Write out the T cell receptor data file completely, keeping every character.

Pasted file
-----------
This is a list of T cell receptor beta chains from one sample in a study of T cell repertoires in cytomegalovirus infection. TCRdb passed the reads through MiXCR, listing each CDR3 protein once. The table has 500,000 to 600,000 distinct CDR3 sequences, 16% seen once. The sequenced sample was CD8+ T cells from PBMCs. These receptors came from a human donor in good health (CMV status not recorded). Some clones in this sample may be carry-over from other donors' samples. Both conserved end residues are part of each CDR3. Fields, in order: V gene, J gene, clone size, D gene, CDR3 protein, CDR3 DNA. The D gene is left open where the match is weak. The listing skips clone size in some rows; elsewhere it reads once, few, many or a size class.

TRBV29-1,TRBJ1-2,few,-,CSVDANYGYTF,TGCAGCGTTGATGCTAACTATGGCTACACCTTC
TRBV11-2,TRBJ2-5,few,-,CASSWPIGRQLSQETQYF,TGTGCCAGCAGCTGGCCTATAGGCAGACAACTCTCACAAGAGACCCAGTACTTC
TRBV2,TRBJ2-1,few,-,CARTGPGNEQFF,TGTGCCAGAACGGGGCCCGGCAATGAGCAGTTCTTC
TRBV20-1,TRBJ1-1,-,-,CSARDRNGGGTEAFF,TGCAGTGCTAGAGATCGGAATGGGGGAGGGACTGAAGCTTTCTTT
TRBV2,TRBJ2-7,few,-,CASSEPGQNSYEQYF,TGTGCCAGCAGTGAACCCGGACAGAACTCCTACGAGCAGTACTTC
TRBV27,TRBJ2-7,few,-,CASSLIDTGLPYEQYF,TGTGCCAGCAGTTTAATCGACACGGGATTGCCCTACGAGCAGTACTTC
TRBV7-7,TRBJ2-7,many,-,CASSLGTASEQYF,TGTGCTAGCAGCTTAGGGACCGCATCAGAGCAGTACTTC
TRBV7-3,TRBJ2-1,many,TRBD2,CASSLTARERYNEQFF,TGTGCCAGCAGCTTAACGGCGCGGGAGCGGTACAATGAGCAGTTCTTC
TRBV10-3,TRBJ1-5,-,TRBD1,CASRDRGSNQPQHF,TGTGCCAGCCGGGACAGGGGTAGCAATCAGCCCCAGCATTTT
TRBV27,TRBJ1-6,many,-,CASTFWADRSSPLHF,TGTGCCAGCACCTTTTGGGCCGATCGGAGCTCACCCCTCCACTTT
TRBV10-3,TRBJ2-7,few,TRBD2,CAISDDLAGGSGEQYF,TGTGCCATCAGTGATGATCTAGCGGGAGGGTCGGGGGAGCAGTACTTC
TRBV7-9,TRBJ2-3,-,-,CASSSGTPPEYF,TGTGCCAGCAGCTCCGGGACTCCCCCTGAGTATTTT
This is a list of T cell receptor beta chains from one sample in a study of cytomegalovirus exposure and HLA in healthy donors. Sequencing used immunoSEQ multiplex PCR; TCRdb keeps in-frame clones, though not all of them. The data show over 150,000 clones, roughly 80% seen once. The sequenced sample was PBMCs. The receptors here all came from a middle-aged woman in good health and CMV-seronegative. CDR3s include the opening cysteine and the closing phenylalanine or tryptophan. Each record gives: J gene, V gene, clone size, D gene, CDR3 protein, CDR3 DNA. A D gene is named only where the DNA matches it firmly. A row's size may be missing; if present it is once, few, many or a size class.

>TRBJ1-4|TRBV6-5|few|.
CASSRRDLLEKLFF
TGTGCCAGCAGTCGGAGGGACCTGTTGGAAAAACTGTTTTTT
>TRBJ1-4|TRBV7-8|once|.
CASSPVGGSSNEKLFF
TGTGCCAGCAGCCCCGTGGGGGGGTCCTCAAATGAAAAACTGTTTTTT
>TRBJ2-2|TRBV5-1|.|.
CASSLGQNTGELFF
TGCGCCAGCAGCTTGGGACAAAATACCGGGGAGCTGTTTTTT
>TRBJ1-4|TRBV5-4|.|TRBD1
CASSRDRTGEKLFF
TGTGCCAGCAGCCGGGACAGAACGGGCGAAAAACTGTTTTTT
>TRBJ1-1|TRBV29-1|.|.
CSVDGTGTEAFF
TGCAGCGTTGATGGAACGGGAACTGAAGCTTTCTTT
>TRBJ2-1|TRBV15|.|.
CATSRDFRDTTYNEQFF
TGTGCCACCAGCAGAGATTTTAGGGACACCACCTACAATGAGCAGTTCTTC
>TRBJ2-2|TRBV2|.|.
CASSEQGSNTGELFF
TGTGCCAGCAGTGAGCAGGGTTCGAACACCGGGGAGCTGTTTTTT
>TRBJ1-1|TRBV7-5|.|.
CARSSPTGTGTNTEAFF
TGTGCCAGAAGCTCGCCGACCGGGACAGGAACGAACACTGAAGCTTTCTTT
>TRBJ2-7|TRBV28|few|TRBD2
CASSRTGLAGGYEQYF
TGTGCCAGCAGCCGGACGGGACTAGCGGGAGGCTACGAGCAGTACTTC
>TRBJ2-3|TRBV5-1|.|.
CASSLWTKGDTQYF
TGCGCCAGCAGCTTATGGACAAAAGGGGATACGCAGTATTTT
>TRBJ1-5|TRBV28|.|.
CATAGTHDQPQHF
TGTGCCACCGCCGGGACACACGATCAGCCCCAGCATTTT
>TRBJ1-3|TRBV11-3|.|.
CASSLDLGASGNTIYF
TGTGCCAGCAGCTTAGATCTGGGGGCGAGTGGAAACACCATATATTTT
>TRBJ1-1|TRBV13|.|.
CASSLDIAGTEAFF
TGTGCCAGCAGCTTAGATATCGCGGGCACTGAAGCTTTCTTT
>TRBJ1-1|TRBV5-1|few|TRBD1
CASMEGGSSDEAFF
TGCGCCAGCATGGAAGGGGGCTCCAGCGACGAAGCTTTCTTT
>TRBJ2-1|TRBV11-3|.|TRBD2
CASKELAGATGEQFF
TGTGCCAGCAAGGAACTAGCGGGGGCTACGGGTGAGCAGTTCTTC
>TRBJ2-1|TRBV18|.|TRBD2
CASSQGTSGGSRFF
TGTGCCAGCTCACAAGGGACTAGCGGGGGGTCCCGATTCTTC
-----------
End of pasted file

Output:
This is a list of T cell receptor beta chains from one sample in a study of T cell repertoires in cytomegalovirus infection. TCRdb passed the reads through MiXCR, listing each CDR3 protein once. The table has 500,000 to 600,000 distinct CDR3 sequences, 16% seen once. The sequenced sample was CD8+ T cells from PBMCs. These receptors came from a human donor in good health (CMV status not recorded). Some clones in this sample may be carry-over from other donors' samples. Both conserved end residues are part of each CDR3. Fields, in order: V gene, J gene, clone size, D gene, CDR3 protein, CDR3 DNA. The D gene is left open where the match is weak. The listing skips clone size in some rows; elsewhere it reads once, few, many or a size class.

TRBV29-1,TRBJ1-2,few,-,CSVDANYGYTF,TGCAGCGTTGATGCTAACTATGGCTACACCTTC
TRBV11-2,TRBJ2-5,few,-,CASSWPIGRQLSQETQYF,TGTGCCAGCAGCTGGCCTATAGGCAGACAACTCTCACAAGAGACCCAGTACTTC
TRBV2,TRBJ2-1,few,-,CARTGPGNEQFF,TGTGCCAGAACGGGGCCCGGCAATGAGCAGTTCTTC
TRBV20-1,TRBJ1-1,-,-,CSARDRNGGGTEAFF,TGCAGTGCTAGAGATCGGAATGGGGGAGGGACTGAAGCTTTCTTT
TRBV2,TRBJ2-7,few,-,CASSEPGQNSYEQYF,TGTGCCAGCAGTGAACCCGGACAGAACTCCTACGAGCAGTACTTC
TRBV27,TRBJ2-7,few,-,CASSLIDTGLPYEQYF,TGTGCCAGCAGTTTAATCGACACGGGATTGCCCTACGAGCAGTACTTC
TRBV7-7,TRBJ2-7,many,-,CASSLGTASEQYF,TGTGCTAGCAGCTTAGGGACCGCATCAGAGCAGTACTTC
TRBV7-3,TRBJ2-1,many,TRBD2,CASSLTARERYNEQFF,TGTGCCAGCAGCTTAACGGCGCGGGAGCGGTACAATGAGCAGTTCTTC
TRBV10-3,TRBJ1-5,-,TRBD1,CASRDRGSNQPQHF,TGTGCCAGCCGGGACAGGGGTAGCAATCAGCCCCAGCATTTT
TRBV27,TRBJ1-6,many,-,CASTFWADRSSPLHF,TGTGCCAGCACCTTTTGGGCCGATCGGAGCTCACCCCTCCACTTT
TRBV10-3,TRBJ2-7,few,TRBD2,CAISDDLAGGSGEQYF,TGTGCCATCAGTGATGATCTAGCGGGAGGGTCGGGGGAGCAGTACTTC
TRBV7-9,TRBJ2-3,-,-,CASSSGTPPEYF,TGTGCCAGCAGCTCCGGGACTCCCCCTGAGTATTTT
This is a list of T cell receptor beta chains from one sample in a study of cytomegalovirus exposure and HLA in healthy donors. Sequencing used immunoSEQ multiplex PCR; TCRdb keeps in-frame clones, though not all of them. The data show over 150,000 clones, roughly 80% seen once. The sequenced sample was PBMCs. The receptors here all came from a middle-aged woman in good health and CMV-seronegative. CDR3s include the opening cysteine and the closing phenylalanine or tryptophan. Each record gives: J gene, V gene, clone size, D gene, CDR3 protein, CDR3 DNA. A D gene is named only where the DNA matches it firmly. A row's size may be missing; if present it is once, few, many or a size class.

>TRBJ1-4|TRBV6-5|few|.
CASSRRDLLEKLFF
TGTGCCAGCAGTCGGAGGGACCTGTTGGAAAAACTGTTTTTT
>TRBJ1-4|TRBV7-8|once|.
CASSPVGGSSNEKLFF
TGTGCCAGCAGCCCCGTGGGGGGGTCCTCAAATGAAAAACTGTTTTTT
>TRBJ2-2|TRBV5-1|.|.
CASSLGQNTGELFF
TGCGCCAGCAGCTTGGGACAAAATACCGGGGAGCTGTTTTTT
>TRBJ1-4|TRBV5-4|.|TRBD1
CASSRDRTGEKLFF
TGTGCCAGCAGCCGGGACAGAACGGGCGAAAAACTGTTTTTT
>TRBJ1-1|TRBV29-1|.|.
CSVDGTGTEAFF
TGCAGCGTTGATGGAACGGGAACTGAAGCTTTCTTT
>TRBJ2-1|TRBV15|.|.
CATSRDFRDTTYNEQFF
TGTGCCACCAGCAGAGATTTTAGGGACACCACCTACAATGAGCAGTTCTTC
>TRBJ2-2|TRBV2|.|.
CASSEQGSNTGELFF
TGTGCCAGCAGTGAGCAGGGTTCGAACACCGGGGAGCTGTTTTTT
>TRBJ1-1|TRBV7-5|.|.
CARSSPTGTGTNTEAFF
TGTGCCAGAAGCTCGCCGACCGGGACAGGAACGAACACTGAAGCTTTCTTT
>TRBJ2-7|TRBV28|few|TRBD2
CASSRTGLAGGYEQYF
TGTGCCAGCAGCCGGACGGGACTAGCGGGAGGCTACGAGCAGTACTTC
>TRBJ2-3|TRBV5-1|.|.
CASSLWTKGDTQYF
TGCGCCAGCAGCTTATGGACAAAAGGGGATACGCAGTATTTT
>TRBJ1-5|TRBV28|.|.
CATAGTHDQPQHF
TGTGCCACCGCCGGGACACACGATCAGCCCCAGCATTTT
>TRBJ1-3|TRBV11-3|.|.
CASSLDLGASGNTIYF
TGTGCCAGCAGCTTAGATCTGGGGGCGAGTGGAAACACCATATATTTT
>TRBJ1-1|TRBV13|.|.
CASSLDIAGTEAFF
TGTGCCAGCAGCTTAGATATCGCGGGCACTGAAGCTTTCTTT
>TRBJ1-1|TRBV5-1|few|TRBD1
CASMEGGSSDEAFF
TGCGCCAGCATGGAAGGGGGCTCCAGCGACGAAGCTTTCTTT
>TRBJ2-1|TRBV11-3|.|TRBD2
CASKELAGATGEQFF
TGTGCCAGCAAGGAACTAGCGGGGGCTACGGGTGAGCAGTTCTTC
>TRBJ2-1|TRBV18|.|TRBD2
CASSQGTSGGSRFF
TGTGCCAGCTCACAAGGGACTAGCGGGGGGTCCCGATTCTTC